Digital cats and minesweeper may have more in common than you think.
Dapper Labs, the startup behind blockchain-based virtual collectables CryptoKitties, raised some $15 million in funding Thursday in a round led by venture capital firm Venrock. Samsung Next and GV, the venture arm of Alphabet, also participated—bringing its total funding up to $27.9 million since launching Nov. 2017.
With the additional funding in hand, the Canadian company that allows users to breed and trade digital cats, plans to attract more users to the game and by extension, blockchain technology. To do so, the firm is building out a U.S. office in Los Angeles while establishing partnerships with household brands and figures.
And while the game has grown famous for the trading and breeding of digital cats (one cat sold for as much as $140,000), Dapper plans to include more functions. Enterprising fans for example have built ways to race and battle using the cartoon felines.
“Games are the way you understand how to use new tools,” said Dapper Labs CEO Roham Gharegozlou, who pointed to early games that helped users familiarize themselves with Microsoft computers. “Solitaire taught drag-and-click. Minesweeper taught right click on a mouse. The original version of Hearts taught networking.”
And now, Gharegozlou is hoping that cats, battles, and breeding could put a billion people on the blockchain. It’s targeting consumers by consciously staying away from the crypto-jargon blockchain enthusiasts often use to extol the technologies virtues—think “self sovereignty” or “distributed ledger.”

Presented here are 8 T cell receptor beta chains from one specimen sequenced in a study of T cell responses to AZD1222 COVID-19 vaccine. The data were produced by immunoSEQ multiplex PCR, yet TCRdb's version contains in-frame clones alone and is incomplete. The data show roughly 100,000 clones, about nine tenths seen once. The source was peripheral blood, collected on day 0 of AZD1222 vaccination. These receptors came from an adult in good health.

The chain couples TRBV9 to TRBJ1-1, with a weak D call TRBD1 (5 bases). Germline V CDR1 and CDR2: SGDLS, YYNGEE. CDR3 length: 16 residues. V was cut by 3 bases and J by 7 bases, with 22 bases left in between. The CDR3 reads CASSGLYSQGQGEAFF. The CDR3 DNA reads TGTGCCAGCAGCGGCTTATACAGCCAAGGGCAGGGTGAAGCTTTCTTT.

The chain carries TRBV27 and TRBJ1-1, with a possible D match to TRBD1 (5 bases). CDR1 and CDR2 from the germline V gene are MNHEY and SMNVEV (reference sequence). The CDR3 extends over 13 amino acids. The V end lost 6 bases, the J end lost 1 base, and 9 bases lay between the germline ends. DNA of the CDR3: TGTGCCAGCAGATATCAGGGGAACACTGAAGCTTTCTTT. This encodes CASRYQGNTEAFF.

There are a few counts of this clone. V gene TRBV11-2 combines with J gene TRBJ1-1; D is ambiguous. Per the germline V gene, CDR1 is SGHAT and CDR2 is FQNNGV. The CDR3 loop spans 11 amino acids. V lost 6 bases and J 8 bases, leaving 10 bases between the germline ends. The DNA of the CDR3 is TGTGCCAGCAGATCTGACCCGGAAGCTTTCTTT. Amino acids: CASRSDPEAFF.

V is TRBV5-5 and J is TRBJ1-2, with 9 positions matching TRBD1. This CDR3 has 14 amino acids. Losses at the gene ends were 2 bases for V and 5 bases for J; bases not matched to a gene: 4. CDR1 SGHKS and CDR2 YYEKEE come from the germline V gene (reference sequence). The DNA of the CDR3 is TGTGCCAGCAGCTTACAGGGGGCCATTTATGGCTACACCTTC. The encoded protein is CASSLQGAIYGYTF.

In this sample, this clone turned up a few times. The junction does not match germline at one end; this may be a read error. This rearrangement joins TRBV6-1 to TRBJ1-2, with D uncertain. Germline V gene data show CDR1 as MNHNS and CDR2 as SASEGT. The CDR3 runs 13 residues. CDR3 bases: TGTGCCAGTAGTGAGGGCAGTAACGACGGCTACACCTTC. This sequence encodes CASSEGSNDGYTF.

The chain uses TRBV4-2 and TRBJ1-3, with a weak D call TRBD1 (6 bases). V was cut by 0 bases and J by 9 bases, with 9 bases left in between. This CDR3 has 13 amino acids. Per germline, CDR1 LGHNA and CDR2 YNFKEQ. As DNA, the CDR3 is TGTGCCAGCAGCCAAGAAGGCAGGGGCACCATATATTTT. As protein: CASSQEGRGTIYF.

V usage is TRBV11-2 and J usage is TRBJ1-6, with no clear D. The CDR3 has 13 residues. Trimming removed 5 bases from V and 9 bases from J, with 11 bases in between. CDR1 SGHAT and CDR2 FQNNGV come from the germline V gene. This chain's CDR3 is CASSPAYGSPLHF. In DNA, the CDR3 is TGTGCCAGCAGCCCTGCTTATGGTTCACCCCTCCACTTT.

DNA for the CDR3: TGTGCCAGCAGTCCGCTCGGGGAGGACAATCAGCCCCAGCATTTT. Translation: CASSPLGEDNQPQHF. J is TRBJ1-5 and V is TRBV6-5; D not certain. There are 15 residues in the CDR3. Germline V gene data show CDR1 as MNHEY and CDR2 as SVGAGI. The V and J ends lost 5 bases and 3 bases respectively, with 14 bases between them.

For Venrock, it’s not just about the cats. The investment is a bet on the human desire to collect rare and valuable items—with blockchain technology being a natural evolution of the collecting industry.
“Collecting is an incredibly large hobby from baseball cards, to art, to wine, to trinkets, to stamps. It’s widespread, and it’s something the species does,” said David Pakman, a partner at Venrock. “This is the thesis that they can effectively be a platform company for the launch of many, many different kinds of digital collectables.”
Pakman adds that blockchain technology could be a major way update the world of scare digital assets and intellectual property. While works such as music and online artwork are easily copied and thus depreciate in value, blockchain can potentially solve that problem by constantly tracking who is holding a CryptoKitty and how many are in the world. Meaning should a rogue CryptoKitty appear on the internet, it would be easy to label it a knockoff or an illegitimate get.
The investment also comes though activity on the CryptoKitties platform appears to have waned somewhat since it briefly went viral last year. In December, the platform processed 1.3 million transactions, based on data from Bloxy. This month, roughly 163,340 transactions in October despite a push into Greater China and Singapore earlier this year.
But for Pakman and Dapper, its not all bad news. The sudden popularity of CryptoKitties was a source of frustration among some cryptocurrency enthusiasts, as the sheer volume of transactions at the time slowed down the blockchain network upon which it was built: Ethereum. Now, CryptoKitties has time to take a breath and try and solve those problems.
Bottom line: “I think this is a very big idea,” says Pakman about CryptoKitties. “I don’t know if this company is going to succeed at it. It’s very hard odds—the first movers aren’t always the ones to reap all the benefits. But I think this team has a chance of that.”